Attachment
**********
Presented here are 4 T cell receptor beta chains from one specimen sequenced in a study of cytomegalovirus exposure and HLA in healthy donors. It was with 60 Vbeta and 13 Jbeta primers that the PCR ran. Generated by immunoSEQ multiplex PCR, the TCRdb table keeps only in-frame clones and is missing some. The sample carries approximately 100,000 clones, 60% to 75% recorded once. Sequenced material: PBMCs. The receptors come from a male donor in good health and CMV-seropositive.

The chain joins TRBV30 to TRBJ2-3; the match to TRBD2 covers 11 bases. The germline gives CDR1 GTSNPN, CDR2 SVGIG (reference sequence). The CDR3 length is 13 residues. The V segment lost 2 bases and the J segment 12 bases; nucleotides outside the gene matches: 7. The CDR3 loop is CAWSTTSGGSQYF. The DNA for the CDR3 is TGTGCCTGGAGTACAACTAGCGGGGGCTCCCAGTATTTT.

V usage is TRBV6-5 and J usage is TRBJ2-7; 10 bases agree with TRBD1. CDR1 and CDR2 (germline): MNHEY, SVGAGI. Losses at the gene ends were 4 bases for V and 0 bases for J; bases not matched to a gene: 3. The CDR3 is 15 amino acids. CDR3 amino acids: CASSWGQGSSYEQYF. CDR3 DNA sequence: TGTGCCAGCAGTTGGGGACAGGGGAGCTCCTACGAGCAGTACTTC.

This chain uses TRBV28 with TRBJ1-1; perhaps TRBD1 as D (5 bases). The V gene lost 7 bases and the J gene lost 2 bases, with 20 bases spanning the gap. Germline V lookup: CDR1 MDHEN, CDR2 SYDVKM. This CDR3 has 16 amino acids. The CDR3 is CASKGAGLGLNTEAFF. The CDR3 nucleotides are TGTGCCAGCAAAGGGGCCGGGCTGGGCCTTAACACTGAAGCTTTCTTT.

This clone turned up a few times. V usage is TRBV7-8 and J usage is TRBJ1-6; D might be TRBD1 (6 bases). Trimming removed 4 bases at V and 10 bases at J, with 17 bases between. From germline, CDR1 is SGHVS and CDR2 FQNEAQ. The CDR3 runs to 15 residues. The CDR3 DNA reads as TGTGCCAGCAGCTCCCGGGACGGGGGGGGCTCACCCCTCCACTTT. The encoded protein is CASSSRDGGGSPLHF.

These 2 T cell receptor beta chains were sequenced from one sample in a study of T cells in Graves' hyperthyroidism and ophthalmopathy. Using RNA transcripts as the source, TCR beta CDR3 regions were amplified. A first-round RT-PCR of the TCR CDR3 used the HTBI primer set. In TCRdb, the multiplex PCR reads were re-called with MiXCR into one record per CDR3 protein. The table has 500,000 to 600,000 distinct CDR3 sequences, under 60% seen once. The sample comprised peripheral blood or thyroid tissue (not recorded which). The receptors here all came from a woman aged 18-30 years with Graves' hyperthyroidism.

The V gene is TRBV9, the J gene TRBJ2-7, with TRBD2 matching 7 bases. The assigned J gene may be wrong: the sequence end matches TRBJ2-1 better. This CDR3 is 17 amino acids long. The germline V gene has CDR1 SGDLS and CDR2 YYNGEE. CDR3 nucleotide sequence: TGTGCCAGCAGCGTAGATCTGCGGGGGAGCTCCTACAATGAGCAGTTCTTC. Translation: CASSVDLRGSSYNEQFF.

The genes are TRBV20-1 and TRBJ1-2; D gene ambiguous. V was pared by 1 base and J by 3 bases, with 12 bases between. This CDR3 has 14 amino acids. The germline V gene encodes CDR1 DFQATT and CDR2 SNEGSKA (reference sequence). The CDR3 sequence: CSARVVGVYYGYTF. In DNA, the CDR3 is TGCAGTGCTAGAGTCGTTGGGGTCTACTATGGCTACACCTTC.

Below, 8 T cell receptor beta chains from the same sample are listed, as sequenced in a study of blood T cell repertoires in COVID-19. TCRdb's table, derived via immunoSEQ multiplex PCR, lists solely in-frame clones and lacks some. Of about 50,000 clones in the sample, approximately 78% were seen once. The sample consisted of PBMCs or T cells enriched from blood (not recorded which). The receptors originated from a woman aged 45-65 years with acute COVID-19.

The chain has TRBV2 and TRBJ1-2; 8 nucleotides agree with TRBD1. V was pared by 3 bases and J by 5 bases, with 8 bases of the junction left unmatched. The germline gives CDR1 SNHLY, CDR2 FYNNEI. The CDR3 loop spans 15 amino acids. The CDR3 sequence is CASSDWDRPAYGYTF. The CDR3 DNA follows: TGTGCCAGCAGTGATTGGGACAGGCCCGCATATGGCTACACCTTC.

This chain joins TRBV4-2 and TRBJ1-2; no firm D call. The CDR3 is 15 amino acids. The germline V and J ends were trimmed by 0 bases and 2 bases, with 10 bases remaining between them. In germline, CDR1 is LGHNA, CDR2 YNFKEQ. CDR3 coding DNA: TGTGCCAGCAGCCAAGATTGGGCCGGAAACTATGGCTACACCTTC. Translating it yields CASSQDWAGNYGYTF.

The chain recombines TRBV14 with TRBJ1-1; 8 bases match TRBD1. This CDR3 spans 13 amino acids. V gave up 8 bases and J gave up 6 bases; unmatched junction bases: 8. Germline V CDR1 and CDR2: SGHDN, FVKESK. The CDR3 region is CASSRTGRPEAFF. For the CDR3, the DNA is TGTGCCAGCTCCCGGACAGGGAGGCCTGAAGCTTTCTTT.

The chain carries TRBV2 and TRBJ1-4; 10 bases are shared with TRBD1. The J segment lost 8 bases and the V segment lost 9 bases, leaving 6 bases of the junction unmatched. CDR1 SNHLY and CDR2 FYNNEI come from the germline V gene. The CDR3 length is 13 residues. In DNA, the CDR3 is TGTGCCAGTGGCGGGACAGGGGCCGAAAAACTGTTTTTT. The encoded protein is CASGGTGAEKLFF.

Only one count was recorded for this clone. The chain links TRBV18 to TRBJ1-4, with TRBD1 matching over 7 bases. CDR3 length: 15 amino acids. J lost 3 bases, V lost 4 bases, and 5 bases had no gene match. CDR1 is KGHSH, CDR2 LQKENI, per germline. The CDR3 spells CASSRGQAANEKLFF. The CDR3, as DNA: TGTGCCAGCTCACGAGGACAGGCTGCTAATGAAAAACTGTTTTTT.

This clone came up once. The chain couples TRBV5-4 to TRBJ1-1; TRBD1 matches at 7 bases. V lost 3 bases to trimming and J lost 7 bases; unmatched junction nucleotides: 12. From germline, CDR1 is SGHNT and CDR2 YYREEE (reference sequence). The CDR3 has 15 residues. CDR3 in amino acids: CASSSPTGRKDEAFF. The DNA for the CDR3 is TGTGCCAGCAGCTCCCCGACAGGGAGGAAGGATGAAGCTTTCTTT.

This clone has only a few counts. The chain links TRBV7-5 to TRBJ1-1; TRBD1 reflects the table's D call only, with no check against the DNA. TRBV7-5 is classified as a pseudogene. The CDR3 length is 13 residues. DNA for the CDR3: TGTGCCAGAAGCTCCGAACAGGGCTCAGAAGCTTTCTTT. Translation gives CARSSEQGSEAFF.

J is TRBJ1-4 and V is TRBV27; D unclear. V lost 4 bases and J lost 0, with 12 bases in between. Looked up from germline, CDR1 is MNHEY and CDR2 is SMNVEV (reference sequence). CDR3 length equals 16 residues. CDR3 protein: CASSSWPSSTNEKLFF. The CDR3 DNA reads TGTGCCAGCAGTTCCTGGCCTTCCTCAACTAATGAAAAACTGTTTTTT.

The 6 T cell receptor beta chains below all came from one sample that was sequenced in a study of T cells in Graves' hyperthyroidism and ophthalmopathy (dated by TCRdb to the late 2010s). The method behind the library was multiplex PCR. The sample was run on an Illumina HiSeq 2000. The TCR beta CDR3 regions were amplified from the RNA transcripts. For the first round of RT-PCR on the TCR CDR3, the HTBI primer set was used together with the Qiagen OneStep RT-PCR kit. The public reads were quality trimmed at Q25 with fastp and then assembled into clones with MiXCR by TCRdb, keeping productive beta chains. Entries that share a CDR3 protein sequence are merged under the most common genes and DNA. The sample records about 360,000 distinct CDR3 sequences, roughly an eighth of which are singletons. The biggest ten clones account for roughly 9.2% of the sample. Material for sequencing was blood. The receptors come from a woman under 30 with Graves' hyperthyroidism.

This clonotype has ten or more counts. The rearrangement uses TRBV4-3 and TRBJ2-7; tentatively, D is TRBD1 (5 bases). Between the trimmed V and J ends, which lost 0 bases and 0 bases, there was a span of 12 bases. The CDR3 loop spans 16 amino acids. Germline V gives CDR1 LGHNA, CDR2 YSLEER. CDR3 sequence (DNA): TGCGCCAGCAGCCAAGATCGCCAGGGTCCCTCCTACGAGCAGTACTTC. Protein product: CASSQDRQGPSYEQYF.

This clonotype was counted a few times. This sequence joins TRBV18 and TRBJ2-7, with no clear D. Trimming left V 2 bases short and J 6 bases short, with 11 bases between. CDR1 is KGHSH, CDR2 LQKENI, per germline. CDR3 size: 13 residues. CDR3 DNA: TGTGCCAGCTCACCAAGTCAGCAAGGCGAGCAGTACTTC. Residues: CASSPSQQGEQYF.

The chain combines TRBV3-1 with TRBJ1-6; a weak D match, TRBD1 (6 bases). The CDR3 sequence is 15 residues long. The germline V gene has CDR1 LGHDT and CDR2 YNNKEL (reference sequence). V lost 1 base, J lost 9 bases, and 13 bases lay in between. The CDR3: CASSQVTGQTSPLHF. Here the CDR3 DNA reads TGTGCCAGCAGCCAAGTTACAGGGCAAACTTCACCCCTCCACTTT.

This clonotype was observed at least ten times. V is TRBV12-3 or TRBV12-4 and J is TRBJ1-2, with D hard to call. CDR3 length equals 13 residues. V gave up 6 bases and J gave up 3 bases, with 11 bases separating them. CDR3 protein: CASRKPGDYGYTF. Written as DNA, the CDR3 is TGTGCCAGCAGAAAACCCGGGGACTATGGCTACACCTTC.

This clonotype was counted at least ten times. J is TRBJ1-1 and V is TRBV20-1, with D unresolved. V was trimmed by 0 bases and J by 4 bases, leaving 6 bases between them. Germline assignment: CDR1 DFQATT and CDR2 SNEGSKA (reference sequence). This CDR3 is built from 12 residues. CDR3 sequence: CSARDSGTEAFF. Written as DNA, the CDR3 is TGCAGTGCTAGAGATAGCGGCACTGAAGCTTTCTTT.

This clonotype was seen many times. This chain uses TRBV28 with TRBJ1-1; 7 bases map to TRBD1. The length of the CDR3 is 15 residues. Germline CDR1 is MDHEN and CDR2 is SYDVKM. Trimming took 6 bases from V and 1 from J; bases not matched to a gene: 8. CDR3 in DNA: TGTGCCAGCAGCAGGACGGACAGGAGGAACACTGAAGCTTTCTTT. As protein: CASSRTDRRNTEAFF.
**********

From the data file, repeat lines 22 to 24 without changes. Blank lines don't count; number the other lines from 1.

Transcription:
This clonotype was observed at least ten times. V is TRBV12-3 or TRBV12-4 and J is TRBJ1-2, with D hard to call. CDR3 length equals 13 residues. V gave up 6 bases and J gave up 3 bases, with 11 bases separating them. CDR3 protein: CASRKPGDYGYTF. Written as DNA, the CDR3 is TGTGCCAGCAGAAAACCCGGGGACTATGGCTACACCTTC.

This clonotype was counted at least ten times. J is TRBJ1-1 and V is TRBV20-1, with D unresolved. V was trimmed by 0 bases and J by 4 bases, leaving 6 bases between them. Germline assignment: CDR1 DFQATT and CDR2 SNEGSKA (reference sequence). This CDR3 is built from 12 residues. CDR3 sequence: CSARDSGTEAFF. Written as DNA, the CDR3 is TGCAGTGCTAGAGATAGCGGCACTGAAGCTTTCTTT.

This clonotype was seen many times. This chain uses TRBV28 with TRBJ1-1; 7 bases map to TRBD1. The length of the CDR3 is 15 residues. Germline CDR1 is MDHEN and CDR2 is SYDVKM. Trimming took 6 bases from V and 1 from J; bases not matched to a gene: 8. CDR3 in DNA: TGTGCCAGCAGCAGGACGGACAGGAGGAACACTGAAGCTTTCTTT. As protein: CASSRTDRRNTEAFF.